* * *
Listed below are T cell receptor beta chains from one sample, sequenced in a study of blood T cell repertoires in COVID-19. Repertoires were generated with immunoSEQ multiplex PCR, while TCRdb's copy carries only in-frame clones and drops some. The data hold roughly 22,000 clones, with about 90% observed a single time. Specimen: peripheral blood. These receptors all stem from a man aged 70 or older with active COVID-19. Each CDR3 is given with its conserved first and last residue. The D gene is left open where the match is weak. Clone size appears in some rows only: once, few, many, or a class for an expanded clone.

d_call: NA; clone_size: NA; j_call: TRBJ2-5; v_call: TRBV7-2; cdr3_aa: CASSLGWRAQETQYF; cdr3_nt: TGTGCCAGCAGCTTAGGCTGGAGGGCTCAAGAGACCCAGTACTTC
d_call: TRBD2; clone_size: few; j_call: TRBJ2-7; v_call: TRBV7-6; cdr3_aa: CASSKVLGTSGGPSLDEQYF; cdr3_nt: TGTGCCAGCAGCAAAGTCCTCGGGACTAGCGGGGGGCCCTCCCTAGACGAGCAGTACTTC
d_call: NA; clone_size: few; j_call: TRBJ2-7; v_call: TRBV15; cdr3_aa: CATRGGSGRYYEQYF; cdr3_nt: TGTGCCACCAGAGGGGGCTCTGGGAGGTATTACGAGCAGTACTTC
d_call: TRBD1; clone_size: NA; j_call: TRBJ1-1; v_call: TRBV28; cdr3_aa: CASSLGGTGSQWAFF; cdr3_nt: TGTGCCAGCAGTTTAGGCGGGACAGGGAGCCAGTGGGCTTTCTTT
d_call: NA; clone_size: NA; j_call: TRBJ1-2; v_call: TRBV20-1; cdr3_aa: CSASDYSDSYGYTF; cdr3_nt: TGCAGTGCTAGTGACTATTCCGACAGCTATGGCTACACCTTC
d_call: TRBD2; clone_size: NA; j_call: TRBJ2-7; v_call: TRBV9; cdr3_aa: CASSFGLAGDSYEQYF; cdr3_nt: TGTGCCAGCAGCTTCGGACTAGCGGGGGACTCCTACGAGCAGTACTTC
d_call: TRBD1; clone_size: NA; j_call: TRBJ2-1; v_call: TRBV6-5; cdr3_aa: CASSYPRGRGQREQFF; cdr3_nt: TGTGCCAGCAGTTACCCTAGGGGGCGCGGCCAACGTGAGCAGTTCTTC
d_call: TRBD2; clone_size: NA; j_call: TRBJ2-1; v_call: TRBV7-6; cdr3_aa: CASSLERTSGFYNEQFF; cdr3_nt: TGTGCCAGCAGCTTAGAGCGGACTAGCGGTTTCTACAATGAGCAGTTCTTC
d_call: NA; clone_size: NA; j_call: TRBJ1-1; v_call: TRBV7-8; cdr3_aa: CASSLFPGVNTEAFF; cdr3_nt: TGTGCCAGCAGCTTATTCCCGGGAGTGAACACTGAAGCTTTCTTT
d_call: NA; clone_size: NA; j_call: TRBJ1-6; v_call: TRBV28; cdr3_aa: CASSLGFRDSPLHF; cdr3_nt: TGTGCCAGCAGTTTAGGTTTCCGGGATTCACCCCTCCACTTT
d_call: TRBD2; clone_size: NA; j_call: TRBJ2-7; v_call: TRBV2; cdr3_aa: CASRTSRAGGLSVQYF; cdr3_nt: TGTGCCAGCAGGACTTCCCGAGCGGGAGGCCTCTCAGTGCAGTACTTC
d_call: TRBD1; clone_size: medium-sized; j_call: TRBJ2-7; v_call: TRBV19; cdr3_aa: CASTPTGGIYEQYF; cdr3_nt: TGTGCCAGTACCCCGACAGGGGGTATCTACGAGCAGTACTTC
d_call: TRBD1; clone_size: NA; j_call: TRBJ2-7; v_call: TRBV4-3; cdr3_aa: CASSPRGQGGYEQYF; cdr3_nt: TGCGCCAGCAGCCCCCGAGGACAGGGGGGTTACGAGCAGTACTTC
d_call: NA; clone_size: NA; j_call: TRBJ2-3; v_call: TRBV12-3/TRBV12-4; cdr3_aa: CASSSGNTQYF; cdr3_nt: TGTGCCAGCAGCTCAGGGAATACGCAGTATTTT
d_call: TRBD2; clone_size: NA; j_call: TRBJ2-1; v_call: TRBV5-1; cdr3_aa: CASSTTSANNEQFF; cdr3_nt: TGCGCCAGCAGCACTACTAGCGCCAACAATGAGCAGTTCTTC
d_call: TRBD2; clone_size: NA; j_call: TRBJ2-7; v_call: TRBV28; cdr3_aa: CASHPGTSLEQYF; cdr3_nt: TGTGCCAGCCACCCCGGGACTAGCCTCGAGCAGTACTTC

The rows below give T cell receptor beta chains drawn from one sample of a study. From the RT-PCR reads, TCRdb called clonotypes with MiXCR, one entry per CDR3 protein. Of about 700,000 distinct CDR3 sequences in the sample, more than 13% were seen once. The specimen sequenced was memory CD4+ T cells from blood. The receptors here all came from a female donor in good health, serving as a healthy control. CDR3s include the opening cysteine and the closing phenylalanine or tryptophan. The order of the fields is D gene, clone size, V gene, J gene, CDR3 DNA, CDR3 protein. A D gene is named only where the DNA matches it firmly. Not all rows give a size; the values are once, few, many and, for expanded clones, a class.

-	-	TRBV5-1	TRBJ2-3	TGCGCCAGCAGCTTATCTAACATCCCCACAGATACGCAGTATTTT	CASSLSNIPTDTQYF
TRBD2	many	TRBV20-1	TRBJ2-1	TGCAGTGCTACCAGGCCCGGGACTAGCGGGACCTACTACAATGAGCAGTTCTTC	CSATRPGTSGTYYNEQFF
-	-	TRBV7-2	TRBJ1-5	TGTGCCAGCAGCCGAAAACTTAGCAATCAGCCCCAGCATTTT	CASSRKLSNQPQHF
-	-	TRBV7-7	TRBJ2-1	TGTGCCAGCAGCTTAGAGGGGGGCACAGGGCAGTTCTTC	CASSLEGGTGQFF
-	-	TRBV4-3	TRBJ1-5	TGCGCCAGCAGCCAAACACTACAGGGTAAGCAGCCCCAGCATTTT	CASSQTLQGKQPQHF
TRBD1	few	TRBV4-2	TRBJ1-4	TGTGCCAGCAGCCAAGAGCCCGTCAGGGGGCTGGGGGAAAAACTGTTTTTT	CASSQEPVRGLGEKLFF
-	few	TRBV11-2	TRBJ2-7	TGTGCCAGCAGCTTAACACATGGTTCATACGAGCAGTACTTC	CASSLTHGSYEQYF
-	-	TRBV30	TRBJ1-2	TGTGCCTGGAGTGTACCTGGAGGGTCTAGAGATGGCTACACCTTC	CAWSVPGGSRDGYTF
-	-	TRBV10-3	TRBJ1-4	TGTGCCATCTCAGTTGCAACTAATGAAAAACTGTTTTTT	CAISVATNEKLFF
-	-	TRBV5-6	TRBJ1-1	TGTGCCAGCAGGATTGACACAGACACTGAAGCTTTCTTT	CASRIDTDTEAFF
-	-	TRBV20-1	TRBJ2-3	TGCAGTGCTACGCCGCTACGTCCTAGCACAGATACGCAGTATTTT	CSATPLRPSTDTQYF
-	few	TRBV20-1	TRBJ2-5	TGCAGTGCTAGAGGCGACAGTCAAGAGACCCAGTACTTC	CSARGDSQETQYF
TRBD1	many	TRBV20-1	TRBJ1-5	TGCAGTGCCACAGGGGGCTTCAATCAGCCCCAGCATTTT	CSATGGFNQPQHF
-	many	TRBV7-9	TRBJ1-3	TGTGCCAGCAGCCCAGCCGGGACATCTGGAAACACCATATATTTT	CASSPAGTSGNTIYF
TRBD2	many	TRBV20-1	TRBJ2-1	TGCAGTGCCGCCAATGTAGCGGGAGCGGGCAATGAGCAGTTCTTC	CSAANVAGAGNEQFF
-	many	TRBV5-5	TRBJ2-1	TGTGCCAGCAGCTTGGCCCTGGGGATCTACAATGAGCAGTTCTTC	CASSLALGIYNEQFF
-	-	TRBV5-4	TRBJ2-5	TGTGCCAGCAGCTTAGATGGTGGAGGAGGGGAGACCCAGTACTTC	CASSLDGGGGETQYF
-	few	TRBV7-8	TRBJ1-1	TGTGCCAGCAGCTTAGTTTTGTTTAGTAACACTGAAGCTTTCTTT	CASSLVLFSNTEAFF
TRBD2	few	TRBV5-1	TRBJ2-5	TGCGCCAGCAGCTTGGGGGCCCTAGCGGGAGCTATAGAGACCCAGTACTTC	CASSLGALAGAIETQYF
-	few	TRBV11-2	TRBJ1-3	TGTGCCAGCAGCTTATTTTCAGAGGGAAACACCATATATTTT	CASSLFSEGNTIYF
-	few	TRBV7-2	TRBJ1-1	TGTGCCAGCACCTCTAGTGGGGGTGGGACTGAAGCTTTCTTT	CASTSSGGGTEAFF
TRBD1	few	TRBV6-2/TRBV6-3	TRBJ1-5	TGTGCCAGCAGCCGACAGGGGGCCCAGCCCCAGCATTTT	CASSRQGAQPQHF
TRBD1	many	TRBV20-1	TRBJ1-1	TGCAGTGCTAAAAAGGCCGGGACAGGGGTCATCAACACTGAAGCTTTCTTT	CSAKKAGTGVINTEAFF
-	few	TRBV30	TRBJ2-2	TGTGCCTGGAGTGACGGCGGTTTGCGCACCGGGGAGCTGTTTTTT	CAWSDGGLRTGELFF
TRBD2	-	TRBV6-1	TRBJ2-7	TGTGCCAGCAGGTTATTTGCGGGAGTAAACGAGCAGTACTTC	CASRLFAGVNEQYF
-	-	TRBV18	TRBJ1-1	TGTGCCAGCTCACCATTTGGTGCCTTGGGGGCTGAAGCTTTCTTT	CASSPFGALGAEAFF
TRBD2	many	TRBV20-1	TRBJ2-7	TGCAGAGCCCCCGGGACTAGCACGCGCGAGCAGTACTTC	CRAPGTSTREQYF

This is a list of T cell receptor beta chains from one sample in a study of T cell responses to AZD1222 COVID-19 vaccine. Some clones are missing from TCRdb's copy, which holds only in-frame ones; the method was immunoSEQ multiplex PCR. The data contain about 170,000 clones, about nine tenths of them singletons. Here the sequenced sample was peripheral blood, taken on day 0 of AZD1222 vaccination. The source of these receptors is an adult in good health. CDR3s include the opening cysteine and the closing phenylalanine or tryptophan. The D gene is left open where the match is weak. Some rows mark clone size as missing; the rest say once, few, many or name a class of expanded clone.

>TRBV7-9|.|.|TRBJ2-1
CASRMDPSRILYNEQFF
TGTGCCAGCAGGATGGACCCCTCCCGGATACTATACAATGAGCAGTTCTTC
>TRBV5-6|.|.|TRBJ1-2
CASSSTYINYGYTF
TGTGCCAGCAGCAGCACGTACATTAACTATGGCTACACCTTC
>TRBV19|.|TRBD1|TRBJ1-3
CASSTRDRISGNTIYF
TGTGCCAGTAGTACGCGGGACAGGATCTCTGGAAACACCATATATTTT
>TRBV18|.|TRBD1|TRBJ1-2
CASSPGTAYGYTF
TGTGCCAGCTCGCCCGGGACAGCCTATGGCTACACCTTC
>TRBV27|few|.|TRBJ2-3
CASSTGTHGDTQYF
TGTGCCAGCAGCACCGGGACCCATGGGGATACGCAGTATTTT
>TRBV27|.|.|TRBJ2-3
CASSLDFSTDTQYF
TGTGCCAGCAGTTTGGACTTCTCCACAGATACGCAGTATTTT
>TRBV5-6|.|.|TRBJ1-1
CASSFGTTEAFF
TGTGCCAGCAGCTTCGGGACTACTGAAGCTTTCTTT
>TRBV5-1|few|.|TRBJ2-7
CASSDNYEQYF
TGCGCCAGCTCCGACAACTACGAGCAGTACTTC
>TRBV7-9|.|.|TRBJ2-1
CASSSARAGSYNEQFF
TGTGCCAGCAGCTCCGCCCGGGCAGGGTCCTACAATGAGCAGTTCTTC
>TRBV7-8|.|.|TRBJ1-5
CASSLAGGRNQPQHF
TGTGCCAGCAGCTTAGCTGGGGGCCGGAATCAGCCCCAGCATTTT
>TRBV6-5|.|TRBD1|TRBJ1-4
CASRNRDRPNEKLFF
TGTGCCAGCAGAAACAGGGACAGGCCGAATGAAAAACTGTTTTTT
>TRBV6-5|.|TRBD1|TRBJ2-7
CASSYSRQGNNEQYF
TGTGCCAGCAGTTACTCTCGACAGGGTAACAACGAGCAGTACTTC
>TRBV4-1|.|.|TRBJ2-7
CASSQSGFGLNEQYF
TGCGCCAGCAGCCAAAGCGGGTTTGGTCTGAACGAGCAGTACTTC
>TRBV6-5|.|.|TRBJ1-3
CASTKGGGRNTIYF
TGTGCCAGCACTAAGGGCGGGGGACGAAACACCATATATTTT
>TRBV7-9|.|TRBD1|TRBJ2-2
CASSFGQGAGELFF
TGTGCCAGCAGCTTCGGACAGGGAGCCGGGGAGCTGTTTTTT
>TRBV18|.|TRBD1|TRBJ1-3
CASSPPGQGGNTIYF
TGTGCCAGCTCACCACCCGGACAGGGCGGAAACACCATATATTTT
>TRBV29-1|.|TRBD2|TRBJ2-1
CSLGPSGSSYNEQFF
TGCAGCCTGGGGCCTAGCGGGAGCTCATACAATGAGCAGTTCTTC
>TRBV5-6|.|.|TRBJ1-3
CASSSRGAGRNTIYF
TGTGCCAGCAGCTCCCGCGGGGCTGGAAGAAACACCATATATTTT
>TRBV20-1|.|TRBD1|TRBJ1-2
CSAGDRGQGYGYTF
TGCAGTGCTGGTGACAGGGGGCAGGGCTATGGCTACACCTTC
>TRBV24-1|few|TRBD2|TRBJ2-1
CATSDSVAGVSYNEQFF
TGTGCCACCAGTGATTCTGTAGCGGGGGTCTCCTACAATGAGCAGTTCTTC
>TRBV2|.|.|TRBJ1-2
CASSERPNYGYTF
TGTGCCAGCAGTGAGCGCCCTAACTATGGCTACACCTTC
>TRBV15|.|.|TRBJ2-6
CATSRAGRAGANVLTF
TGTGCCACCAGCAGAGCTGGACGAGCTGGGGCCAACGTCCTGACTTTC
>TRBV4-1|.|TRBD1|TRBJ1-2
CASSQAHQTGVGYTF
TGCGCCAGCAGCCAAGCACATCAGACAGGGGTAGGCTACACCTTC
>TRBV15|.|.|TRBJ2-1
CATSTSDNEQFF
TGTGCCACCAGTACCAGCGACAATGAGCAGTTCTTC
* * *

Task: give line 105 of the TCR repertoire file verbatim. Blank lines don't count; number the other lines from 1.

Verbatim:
CATSDSVAGVSYNEQFF